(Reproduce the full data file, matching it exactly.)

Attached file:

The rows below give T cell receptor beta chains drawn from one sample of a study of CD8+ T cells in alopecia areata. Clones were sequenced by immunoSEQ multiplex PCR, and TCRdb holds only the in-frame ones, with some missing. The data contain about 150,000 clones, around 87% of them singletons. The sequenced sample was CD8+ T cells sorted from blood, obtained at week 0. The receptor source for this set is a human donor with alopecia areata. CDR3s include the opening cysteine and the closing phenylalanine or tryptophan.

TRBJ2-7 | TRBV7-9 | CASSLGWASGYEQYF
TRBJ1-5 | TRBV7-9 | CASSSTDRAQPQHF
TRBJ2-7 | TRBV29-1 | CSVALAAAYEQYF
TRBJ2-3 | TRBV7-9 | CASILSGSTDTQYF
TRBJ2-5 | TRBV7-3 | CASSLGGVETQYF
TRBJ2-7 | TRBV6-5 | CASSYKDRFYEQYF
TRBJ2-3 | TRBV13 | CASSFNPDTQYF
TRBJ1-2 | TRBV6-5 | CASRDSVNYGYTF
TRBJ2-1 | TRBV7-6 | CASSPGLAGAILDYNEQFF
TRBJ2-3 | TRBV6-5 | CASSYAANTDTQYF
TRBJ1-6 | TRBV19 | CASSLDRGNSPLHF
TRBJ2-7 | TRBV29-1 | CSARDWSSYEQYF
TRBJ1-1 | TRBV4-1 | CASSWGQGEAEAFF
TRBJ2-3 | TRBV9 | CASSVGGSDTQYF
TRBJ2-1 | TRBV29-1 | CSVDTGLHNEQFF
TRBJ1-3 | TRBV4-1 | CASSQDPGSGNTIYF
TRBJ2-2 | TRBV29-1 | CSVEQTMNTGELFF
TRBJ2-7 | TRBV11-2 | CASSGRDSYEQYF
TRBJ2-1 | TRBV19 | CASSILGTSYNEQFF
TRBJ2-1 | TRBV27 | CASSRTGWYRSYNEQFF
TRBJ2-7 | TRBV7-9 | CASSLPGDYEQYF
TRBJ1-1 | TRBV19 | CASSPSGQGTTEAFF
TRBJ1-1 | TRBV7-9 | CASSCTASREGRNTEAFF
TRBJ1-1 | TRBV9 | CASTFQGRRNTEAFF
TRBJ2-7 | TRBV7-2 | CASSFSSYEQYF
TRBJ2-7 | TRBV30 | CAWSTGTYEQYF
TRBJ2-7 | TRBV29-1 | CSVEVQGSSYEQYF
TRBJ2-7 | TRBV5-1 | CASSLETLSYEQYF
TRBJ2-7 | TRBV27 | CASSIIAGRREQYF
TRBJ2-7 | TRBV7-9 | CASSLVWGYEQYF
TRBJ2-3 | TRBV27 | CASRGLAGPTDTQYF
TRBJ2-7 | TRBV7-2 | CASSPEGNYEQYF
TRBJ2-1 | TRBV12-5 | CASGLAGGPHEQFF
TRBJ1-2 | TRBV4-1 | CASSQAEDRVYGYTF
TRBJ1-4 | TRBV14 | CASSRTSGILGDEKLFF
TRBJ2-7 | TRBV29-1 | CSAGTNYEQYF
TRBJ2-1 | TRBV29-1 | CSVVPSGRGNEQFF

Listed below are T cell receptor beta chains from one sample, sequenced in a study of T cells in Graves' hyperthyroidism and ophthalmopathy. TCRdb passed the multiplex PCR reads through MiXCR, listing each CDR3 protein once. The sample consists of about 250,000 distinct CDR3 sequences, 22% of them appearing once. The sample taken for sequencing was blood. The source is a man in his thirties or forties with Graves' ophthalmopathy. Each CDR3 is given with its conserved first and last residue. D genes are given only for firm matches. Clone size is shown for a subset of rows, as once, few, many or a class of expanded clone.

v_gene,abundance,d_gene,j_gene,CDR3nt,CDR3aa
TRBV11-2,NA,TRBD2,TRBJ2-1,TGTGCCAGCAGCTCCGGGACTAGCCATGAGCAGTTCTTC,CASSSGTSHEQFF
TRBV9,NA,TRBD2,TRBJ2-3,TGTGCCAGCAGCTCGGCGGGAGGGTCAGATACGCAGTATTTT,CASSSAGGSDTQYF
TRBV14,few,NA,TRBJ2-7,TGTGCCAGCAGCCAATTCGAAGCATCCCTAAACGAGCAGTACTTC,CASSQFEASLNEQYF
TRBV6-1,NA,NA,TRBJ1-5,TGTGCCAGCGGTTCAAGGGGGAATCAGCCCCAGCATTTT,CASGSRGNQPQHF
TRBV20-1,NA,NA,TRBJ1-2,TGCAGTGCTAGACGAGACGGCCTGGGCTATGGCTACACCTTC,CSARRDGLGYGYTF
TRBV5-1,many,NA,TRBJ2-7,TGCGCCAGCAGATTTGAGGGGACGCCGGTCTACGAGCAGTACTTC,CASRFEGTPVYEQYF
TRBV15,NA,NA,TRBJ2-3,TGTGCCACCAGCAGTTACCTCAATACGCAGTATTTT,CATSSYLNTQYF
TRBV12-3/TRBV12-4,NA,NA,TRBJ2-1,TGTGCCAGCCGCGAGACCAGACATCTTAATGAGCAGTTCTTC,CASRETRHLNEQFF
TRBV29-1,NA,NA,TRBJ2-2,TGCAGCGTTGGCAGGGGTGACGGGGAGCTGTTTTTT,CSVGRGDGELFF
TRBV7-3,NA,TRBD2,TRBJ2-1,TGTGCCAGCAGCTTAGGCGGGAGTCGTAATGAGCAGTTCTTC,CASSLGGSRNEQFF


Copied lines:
The rows below give T cell receptor beta chains drawn from one sample of a study of CD8+ T cells in alopecia areata. Clones were sequenced by immunoSEQ multiplex PCR, and TCRdb holds only the in-frame ones, with some missing. The data contain about 150,000 clones, around 87% of them singletons. The sequenced sample was CD8+ T cells sorted from blood, obtained at week 0. The receptor source for this set is a human donor with alopecia areata. CDR3s include the opening cysteine and the closing phenylalanine or tryptophan.

TRBJ2-7 | TRBV7-9 | CASSLGWASGYEQYF
TRBJ1-5 | TRBV7-9 | CASSSTDRAQPQHF
TRBJ2-7 | TRBV29-1 | CSVALAAAYEQYF
TRBJ2-3 | TRBV7-9 | CASILSGSTDTQYF
TRBJ2-5 | TRBV7-3 | CASSLGGVETQYF
TRBJ2-7 | TRBV6-5 | CASSYKDRFYEQYF
TRBJ2-3 | TRBV13 | CASSFNPDTQYF
TRBJ1-2 | TRBV6-5 | CASRDSVNYGYTF
TRBJ2-1 | TRBV7-6 | CASSPGLAGAILDYNEQFF
TRBJ2-3 | TRBV6-5 | CASSYAANTDTQYF
TRBJ1-6 | TRBV19 | CASSLDRGNSPLHF
TRBJ2-7 | TRBV29-1 | CSARDWSSYEQYF
TRBJ1-1 | TRBV4-1 | CASSWGQGEAEAFF
TRBJ2-3 | TRBV9 | CASSVGGSDTQYF
TRBJ2-1 | TRBV29-1 | CSVDTGLHNEQFF
TRBJ1-3 | TRBV4-1 | CASSQDPGSGNTIYF
TRBJ2-2 | TRBV29-1 | CSVEQTMNTGELFF
TRBJ2-7 | TRBV11-2 | CASSGRDSYEQYF
TRBJ2-1 | TRBV19 | CASSILGTSYNEQFF
TRBJ2-1 | TRBV27 | CASSRTGWYRSYNEQFF
TRBJ2-7 | TRBV7-9 | CASSLPGDYEQYF
TRBJ1-1 | TRBV19 | CASSPSGQGTTEAFF
TRBJ1-1 | TRBV7-9 | CASSCTASREGRNTEAFF
TRBJ1-1 | TRBV9 | CASTFQGRRNTEAFF
TRBJ2-7 | TRBV7-2 | CASSFSSYEQYF
TRBJ2-7 | TRBV30 | CAWSTGTYEQYF
TRBJ2-7 | TRBV29-1 | CSVEVQGSSYEQYF
TRBJ2-7 | TRBV5-1 | CASSLETLSYEQYF
TRBJ2-7 | TRBV27 | CASSIIAGRREQYF
TRBJ2-7 | TRBV7-9 | CASSLVWGYEQYF
TRBJ2-3 | TRBV27 | CASRGLAGPTDTQYF
TRBJ2-7 | TRBV7-2 | CASSPEGNYEQYF
TRBJ2-1 | TRBV12-5 | CASGLAGGPHEQFF
TRBJ1-2 | TRBV4-1 | CASSQAEDRVYGYTF
TRBJ1-4 | TRBV14 | CASSRTSGILGDEKLFF
TRBJ2-7 | TRBV29-1 | CSAGTNYEQYF
TRBJ2-1 | TRBV29-1 | CSVVPSGRGNEQFF

Listed below are T cell receptor beta chains from one sample, sequenced in a study of T cells in Graves' hyperthyroidism and ophthalmopathy. TCRdb passed the multiplex PCR reads through MiXCR, listing each CDR3 protein once. The sample consists of about 250,000 distinct CDR3 sequences, 22% of them appearing once. The sample taken for sequencing was blood. The source is a man in his thirties or forties with Graves' ophthalmopathy. Each CDR3 is given with its conserved first and last residue. D genes are given only for firm matches. Clone size is shown for a subset of rows, as once, few, many or a class of expanded clone.

v_gene,abundance,d_gene,j_gene,CDR3nt,CDR3aa
TRBV11-2,NA,TRBD2,TRBJ2-1,TGTGCCAGCAGCTCCGGGACTAGCCATGAGCAGTTCTTC,CASSSGTSHEQFF
TRBV9,NA,TRBD2,TRBJ2-3,TGTGCCAGCAGCTCGGCGGGAGGGTCAGATACGCAGTATTTT,CASSSAGGSDTQYF
TRBV14,few,NA,TRBJ2-7,TGTGCCAGCAGCCAATTCGAAGCATCCCTAAACGAGCAGTACTTC,CASSQFEASLNEQYF
TRBV6-1,NA,NA,TRBJ1-5,TGTGCCAGCGGTTCAAGGGGGAATCAGCCCCAGCATTTT,CASGSRGNQPQHF
TRBV20-1,NA,NA,TRBJ1-2,TGCAGTGCTAGACGAGACGGCCTGGGCTATGGCTACACCTTC,CSARRDGLGYGYTF
TRBV5-1,many,NA,TRBJ2-7,TGCGCCAGCAGATTTGAGGGGACGCCGGTCTACGAGCAGTACTTC,CASRFEGTPVYEQYF
TRBV15,NA,NA,TRBJ2-3,TGTGCCACCAGCAGTTACCTCAATACGCAGTATTTT,CATSSYLNTQYF
TRBV12-3/TRBV12-4,NA,NA,TRBJ2-1,TGTGCCAGCCGCGAGACCAGACATCTTAATGAGCAGTTCTTC,CASRETRHLNEQFF
TRBV29-1,NA,NA,TRBJ2-2,TGCAGCGTTGGCAGGGGTGACGGGGAGCTGTTTTTT,CSVGRGDGELFF
TRBV7-3,NA,TRBD2,TRBJ2-1,TGTGCCAGCAGCTTAGGCGGGAGTCGTAATGAGCAGTTCTTC,CASSLGGSRNEQFF